Thank the gods! Sam and Bran actually passed useful information back and forth, and have intentions of telling Jon who he really is. The whole war between families basically started because people didn’t tell each other important information — like that Lyanna was in love and married, not stolen away against her will. Robert didn’t need to kill Rhaegar, domino-ing Brandon and Rickard Stark’s deaths, and so on.
What shall we call Jon; Jaegon, Aejon, Jongaryen? His is the eighth Aegon, (the second so named by his father, unless Lyanna chose it without Rhaegar’s knowledge) with one other — the seventh Aegon, also Rhaegar’s son (with Elia Martell), who is possibly still alive, somewhere. Though the blue-haired “Griff” may exist in GRRM’s books, it’s possible he’s not significant in a way that the character will be included in the series.
Tyrion is obviously and rightfully concerned about Jon sleeping with Dany, what the implications might be, that he’s lost any sway over Dany’s decisions to Jon. Can’t wait ’till he finds out they’re family.
I have a strong feeling Jon will die, perhaps in protection of Dany and their heir, telegraphed by their conversation about her not being able to get pregnant, but surely growing in her belly by the time Season 8 returns (in 2018 OR 2019). As a solid non-shipper, I’m thankful that cheesy love scene (yeah, I said it) was tempered by the alternating Bran and Sam, and Rhaegar and Lyanna wedding shots. Let’s hope that was a one-time indiscretion.
By now, I’m certain everyone has read the Bran is the Night King theory to which I don’t subscribe. But, if it’s somehow true, perhaps Jaime is heading north to finish the job he started (pushing little Bran out the tower window). Could be interesting.
Bronn to Jaime: “Men without cocks … You wouldn’t find me fighting in an army without a cock. What’s left to fight for?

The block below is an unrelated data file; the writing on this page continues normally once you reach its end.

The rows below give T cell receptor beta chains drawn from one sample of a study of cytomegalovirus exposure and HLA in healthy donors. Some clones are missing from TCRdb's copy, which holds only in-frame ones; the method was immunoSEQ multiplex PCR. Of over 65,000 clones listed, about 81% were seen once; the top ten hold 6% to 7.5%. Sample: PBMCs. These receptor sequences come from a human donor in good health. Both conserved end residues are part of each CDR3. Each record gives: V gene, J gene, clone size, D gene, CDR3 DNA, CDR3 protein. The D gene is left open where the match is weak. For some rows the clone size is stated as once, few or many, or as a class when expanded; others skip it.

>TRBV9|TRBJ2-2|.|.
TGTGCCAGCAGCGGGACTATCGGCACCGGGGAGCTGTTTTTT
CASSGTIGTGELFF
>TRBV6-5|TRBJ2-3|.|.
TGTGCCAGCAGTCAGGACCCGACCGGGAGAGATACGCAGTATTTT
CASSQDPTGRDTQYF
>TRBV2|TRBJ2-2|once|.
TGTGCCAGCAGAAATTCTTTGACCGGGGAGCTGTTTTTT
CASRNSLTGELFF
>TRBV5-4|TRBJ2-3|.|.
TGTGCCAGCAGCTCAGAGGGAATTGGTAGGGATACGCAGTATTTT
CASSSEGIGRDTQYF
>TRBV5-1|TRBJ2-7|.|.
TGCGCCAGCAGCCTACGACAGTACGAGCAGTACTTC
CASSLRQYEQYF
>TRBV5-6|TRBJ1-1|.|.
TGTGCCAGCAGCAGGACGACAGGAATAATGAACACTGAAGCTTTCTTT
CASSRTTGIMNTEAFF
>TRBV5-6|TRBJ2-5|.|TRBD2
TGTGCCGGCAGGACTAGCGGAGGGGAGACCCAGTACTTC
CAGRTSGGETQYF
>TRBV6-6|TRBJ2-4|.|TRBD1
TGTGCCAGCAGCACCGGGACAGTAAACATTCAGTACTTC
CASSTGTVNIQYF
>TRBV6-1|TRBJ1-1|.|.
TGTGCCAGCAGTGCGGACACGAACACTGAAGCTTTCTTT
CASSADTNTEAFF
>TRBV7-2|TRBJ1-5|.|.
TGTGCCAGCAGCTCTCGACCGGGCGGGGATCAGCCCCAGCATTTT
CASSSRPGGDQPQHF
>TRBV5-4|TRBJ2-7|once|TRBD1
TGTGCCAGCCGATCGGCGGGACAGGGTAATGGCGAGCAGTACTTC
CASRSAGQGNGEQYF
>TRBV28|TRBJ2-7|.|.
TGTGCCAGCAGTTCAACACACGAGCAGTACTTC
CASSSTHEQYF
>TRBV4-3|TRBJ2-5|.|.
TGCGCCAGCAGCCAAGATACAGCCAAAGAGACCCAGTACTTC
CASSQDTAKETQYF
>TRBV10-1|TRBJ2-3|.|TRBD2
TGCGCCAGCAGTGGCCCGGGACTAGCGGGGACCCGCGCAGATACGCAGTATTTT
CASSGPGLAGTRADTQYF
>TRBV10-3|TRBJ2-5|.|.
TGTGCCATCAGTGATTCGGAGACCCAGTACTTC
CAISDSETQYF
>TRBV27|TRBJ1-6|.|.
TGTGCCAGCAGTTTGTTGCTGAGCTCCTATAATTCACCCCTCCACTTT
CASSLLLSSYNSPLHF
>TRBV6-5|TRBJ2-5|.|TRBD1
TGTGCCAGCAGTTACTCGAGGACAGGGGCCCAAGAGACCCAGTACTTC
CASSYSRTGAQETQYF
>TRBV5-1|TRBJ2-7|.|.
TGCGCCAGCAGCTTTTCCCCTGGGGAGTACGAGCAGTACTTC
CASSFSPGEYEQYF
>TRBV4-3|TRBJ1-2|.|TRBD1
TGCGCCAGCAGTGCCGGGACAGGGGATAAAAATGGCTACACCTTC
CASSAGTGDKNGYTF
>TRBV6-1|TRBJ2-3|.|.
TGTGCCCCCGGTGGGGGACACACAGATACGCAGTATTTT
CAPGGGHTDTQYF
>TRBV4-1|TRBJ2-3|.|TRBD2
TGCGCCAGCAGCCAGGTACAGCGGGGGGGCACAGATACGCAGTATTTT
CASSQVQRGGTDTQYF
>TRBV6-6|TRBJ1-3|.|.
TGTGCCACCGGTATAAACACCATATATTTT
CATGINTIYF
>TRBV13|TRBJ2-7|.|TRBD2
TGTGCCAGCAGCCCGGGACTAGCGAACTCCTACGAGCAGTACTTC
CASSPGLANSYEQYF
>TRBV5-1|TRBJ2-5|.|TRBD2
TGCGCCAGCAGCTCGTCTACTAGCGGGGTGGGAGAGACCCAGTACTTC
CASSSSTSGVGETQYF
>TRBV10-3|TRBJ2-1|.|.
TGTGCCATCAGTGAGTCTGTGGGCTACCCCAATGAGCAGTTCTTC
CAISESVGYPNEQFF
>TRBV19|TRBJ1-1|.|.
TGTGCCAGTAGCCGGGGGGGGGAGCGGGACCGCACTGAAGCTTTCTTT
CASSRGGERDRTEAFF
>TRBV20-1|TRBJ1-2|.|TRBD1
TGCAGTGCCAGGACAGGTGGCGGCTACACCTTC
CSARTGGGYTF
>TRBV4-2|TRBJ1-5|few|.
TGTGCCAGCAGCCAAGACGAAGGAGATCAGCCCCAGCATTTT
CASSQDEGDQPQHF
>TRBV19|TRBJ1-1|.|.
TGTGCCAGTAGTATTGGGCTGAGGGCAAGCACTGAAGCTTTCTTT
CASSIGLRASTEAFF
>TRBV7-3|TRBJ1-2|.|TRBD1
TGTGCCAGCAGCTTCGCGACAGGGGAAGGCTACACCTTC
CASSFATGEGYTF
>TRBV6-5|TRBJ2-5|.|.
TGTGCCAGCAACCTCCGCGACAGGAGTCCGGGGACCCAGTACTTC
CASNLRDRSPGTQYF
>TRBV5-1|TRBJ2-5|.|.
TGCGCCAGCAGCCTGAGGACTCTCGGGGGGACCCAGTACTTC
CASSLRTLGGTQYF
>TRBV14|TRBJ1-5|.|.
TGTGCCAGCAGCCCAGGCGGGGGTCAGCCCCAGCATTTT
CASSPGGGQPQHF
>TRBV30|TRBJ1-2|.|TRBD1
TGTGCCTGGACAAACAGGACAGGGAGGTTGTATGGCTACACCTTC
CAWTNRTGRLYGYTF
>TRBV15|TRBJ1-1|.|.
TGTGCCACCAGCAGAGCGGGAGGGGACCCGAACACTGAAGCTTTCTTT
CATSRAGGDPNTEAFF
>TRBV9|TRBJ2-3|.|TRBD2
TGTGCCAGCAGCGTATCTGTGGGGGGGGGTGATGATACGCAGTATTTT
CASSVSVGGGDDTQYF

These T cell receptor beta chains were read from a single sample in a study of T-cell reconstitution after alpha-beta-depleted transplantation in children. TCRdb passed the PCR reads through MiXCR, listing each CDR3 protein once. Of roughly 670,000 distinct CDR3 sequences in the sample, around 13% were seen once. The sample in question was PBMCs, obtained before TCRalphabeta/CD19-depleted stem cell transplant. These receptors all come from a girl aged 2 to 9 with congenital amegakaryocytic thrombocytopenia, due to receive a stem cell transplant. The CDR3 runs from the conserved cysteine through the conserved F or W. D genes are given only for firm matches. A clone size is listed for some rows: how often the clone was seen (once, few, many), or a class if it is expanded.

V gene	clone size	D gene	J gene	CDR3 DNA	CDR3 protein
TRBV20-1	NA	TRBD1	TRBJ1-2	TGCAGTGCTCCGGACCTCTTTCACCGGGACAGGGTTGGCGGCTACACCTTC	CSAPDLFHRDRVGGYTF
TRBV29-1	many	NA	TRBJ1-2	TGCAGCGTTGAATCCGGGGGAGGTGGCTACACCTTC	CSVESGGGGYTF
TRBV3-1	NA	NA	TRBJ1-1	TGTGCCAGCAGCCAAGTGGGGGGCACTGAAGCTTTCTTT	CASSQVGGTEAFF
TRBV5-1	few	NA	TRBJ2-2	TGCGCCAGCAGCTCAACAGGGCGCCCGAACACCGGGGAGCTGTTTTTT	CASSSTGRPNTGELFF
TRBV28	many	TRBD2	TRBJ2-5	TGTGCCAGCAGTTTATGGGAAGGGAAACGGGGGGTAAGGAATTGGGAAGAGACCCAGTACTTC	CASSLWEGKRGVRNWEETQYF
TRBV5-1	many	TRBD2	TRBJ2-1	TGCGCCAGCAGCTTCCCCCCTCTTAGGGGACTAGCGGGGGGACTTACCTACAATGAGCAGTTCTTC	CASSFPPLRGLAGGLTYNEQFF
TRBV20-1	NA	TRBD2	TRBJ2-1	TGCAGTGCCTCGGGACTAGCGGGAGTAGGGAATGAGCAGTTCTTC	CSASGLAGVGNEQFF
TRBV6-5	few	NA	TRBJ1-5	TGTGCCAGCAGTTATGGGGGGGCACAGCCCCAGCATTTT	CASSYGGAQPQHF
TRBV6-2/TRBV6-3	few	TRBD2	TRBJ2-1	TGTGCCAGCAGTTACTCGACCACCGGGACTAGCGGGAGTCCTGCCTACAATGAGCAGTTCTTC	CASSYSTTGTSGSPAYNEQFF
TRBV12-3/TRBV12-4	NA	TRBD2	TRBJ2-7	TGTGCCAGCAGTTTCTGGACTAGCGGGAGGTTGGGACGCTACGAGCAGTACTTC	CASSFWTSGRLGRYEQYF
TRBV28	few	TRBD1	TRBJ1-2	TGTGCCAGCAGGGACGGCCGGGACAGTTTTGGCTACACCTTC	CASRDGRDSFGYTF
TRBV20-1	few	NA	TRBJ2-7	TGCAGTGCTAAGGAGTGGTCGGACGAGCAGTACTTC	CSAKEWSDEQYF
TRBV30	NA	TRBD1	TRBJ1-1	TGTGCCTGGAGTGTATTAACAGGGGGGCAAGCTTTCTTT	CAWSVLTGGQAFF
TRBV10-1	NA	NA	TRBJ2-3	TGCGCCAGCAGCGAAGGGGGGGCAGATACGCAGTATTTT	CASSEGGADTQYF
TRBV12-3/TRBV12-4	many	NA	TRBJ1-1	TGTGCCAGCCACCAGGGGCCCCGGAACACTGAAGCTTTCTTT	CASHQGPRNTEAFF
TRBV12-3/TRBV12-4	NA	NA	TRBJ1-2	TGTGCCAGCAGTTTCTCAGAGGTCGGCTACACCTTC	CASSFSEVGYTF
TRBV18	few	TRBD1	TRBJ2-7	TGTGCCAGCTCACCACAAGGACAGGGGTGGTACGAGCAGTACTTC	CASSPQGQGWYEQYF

Jaime to Bronn: “Gold.”
Bronn: “I’ve spent my life around soldiers; what do you think they spend their gold on?”
Bronn: “Not without a cock, you don’t.”
Jaime: “Maybe it really is all cocks in the end.”
Bronn: “And yet your brother has chosen to side with the cockless.”
Jaime: “He’s always been a champion of the downtrodden.”
Bronn: “I think we’re about to be the downtrodden.”
Jon to Tyrion about King’s Landing’s crowdedness: “Why would anyone want to live like that?”
Tyrion: “There’s more work in the city, and the brothels are superior.”
Bronn to Tyrion, who was chatting with Pod: “Come on, you can suck his magic cock later.”
Tyrion to Bronn: “Here we are, the heroes of Blackwater Bay … ”
Bronn: “I put yourself at risk. Important difference. It’s your head Cersei offered a bag of gold for, not mine. Now, thanks to me, two traitors are walking through her gate.”
Tyrion: “It’s good to see you again.”
Bronn: “Yeah, you too.”
Hound to guards: “Anyone touches it, I’ll kill you first.”
Hound to Tyrion: “I left this shit city because I don’t want to die in it. Am I gonna die in this shit city?”
Tyrion: “You might.”
Hound: “Seems every bad idea has some Lannister cunt behind it.”